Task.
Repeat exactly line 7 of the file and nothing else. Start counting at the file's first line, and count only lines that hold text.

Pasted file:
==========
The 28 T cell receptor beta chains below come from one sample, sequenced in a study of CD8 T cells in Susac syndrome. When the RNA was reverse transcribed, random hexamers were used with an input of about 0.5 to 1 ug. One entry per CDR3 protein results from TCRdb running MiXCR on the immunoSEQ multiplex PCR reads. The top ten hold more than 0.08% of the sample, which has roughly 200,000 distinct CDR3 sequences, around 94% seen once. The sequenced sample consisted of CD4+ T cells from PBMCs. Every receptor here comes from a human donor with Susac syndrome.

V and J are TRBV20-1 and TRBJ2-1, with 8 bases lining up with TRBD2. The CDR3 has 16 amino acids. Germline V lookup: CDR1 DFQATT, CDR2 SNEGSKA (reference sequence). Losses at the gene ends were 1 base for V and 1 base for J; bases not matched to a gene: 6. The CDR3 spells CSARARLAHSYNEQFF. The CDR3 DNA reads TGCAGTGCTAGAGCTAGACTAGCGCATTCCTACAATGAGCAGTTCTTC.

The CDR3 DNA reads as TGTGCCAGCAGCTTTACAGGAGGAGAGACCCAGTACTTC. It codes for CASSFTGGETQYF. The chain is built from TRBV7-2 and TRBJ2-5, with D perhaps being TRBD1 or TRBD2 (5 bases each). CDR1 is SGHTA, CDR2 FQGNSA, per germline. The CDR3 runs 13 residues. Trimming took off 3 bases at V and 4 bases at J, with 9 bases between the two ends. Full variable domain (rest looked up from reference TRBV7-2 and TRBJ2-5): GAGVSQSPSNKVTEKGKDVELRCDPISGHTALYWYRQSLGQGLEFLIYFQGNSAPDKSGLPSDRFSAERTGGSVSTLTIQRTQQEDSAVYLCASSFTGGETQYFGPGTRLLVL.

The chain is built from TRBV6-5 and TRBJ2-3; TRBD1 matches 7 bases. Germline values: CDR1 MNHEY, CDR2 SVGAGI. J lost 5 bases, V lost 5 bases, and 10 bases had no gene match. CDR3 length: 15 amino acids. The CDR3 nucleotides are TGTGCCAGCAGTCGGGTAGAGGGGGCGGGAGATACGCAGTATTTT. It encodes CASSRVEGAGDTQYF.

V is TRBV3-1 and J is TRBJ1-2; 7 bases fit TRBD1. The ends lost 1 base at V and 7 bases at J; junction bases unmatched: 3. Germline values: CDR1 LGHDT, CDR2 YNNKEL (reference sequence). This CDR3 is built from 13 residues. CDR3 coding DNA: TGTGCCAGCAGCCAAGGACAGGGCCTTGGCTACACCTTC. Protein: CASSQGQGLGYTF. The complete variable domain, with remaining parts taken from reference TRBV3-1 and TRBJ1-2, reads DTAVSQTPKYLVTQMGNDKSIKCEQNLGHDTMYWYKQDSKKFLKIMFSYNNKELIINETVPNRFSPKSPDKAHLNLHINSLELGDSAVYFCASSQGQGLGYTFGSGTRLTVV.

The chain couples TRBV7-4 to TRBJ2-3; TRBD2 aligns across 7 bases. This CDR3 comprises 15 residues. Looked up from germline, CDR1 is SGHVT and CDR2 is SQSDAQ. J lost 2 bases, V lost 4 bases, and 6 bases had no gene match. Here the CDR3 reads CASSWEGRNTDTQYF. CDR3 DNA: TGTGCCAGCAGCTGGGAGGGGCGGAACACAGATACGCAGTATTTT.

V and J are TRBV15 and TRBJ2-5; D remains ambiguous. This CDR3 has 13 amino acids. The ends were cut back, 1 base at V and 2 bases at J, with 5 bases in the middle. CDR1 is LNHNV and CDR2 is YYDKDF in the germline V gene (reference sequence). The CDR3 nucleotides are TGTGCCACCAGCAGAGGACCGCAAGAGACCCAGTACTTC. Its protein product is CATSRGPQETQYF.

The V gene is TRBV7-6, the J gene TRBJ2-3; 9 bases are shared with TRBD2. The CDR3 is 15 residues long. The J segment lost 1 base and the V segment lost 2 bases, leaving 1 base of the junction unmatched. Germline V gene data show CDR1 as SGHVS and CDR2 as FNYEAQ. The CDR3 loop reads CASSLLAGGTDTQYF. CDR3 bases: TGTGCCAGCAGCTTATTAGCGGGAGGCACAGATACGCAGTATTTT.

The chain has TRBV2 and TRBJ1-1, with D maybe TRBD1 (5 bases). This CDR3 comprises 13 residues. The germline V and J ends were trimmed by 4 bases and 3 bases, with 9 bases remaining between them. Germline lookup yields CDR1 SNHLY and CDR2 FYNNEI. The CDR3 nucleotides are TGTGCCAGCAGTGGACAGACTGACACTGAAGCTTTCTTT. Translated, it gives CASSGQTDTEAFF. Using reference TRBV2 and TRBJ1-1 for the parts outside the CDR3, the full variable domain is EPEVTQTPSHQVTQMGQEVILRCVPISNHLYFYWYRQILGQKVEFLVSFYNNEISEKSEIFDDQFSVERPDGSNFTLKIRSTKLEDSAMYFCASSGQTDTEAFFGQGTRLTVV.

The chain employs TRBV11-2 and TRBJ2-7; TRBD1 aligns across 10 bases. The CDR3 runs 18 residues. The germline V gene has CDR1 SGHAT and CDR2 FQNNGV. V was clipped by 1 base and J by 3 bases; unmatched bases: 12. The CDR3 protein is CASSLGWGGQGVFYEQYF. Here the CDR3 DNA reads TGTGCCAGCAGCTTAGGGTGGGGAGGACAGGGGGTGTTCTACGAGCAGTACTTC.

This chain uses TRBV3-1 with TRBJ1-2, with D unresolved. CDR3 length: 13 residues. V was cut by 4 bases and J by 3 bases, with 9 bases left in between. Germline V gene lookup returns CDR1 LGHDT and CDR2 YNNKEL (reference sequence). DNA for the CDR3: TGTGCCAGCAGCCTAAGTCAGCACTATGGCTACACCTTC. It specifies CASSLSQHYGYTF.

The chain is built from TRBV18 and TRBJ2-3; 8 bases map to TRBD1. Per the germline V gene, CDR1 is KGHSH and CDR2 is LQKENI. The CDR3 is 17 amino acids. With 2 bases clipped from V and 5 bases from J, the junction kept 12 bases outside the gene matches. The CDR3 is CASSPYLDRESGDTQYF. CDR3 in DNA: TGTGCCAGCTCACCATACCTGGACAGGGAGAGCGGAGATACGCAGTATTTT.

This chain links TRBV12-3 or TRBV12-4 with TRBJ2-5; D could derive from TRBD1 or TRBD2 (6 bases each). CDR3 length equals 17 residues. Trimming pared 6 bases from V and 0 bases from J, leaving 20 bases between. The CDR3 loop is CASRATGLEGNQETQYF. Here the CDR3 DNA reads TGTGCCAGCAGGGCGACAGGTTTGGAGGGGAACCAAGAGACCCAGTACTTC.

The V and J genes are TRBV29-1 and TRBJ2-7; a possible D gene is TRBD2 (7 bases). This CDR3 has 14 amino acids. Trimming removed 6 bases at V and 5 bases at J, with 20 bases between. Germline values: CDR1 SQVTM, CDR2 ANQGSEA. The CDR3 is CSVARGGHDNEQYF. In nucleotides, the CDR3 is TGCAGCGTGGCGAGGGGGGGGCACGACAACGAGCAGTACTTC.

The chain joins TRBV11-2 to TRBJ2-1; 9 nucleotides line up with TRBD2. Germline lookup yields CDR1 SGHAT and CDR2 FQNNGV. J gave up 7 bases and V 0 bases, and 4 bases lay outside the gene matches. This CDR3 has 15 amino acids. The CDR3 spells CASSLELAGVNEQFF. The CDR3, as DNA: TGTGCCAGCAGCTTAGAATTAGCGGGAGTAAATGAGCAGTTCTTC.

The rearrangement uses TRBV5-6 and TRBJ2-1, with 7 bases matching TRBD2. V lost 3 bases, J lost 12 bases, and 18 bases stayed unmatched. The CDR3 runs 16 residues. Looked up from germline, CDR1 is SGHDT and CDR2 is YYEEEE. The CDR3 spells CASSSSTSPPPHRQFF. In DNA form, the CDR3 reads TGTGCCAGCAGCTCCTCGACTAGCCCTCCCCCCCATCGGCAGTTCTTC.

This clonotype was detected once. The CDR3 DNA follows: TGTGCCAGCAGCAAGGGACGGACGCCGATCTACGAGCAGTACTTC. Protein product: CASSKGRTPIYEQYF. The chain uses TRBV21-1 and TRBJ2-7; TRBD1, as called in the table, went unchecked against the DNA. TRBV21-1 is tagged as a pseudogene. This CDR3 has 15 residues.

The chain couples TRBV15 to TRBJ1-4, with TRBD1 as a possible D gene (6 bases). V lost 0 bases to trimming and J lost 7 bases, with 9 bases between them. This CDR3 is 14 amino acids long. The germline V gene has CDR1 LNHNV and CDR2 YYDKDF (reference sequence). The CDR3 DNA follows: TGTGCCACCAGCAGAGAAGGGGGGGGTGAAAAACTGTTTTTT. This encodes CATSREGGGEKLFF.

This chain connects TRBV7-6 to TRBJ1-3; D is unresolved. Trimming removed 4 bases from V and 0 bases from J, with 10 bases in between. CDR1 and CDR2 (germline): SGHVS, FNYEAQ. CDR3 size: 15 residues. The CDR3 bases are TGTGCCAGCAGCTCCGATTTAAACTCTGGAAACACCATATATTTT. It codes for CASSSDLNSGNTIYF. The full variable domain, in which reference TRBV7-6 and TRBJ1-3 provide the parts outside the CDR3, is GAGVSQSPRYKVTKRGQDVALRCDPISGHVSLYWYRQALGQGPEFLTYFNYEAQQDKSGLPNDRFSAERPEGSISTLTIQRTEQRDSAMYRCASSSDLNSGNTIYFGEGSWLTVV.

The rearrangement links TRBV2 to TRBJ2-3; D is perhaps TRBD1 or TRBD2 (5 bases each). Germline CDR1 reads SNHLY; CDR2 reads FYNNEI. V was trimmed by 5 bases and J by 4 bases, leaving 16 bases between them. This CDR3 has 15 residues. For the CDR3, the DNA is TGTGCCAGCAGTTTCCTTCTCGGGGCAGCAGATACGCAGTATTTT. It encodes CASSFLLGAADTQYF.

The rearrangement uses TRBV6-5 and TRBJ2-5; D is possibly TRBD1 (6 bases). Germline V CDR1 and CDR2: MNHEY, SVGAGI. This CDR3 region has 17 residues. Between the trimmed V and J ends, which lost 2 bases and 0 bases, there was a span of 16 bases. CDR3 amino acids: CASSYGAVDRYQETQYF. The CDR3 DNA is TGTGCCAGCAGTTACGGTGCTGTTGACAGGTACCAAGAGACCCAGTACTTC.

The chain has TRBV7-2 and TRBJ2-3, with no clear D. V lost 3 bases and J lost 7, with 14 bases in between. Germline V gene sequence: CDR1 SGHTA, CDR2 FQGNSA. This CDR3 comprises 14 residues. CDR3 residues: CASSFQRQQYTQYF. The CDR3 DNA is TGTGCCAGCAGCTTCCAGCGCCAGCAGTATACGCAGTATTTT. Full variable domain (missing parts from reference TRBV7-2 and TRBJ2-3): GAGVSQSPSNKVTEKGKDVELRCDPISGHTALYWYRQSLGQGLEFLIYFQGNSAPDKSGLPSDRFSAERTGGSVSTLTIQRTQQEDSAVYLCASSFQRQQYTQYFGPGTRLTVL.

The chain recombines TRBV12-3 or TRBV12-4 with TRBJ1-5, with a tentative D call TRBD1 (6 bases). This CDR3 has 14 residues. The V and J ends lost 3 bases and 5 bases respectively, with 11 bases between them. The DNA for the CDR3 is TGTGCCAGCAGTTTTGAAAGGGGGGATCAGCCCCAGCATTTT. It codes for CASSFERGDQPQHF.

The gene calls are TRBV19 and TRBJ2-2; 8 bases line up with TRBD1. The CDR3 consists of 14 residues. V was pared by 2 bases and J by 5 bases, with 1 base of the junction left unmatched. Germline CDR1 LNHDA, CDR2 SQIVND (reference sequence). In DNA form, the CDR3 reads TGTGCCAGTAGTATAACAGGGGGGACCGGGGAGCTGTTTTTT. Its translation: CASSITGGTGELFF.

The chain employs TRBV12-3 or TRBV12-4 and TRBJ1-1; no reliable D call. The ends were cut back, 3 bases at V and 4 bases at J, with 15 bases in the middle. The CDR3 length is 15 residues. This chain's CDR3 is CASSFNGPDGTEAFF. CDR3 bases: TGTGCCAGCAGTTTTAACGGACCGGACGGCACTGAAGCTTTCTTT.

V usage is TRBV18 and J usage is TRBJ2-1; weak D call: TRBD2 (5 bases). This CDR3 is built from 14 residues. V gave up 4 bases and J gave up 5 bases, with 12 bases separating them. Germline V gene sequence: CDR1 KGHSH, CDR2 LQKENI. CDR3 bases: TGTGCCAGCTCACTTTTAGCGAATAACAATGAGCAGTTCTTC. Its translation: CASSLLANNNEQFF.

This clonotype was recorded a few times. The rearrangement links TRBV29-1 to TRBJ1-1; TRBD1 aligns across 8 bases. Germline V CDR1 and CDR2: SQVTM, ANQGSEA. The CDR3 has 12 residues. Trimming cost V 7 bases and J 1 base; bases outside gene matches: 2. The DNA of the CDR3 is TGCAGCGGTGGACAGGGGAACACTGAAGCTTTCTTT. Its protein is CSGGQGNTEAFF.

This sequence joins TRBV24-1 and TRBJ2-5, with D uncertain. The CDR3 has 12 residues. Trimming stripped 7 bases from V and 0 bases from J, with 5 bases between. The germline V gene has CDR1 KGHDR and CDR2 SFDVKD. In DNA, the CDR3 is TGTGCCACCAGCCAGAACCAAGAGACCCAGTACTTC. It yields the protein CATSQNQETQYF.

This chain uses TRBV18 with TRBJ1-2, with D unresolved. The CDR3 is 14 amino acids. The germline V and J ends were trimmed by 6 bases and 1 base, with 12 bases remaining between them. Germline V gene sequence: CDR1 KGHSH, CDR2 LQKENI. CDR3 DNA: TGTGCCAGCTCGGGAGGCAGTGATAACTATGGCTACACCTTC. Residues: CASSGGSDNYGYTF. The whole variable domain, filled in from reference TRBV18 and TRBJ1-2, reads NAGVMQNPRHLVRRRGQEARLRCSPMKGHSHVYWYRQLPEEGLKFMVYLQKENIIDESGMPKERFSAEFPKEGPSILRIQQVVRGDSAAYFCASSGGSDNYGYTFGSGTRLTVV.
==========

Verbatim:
V and J are TRBV15 and TRBJ2-5; D remains ambiguous. This CDR3 has 13 amino acids. The ends were cut back, 1 base at V and 2 bases at J, with 5 bases in the middle. CDR1 is LNHNV and CDR2 is YYDKDF in the germline V gene (reference sequence). The CDR3 nucleotides are TGTGCCACCAGCAGAGGACCGCAAGAGACCCAGTACTTC. Its protein product is CATSRGPQETQYF.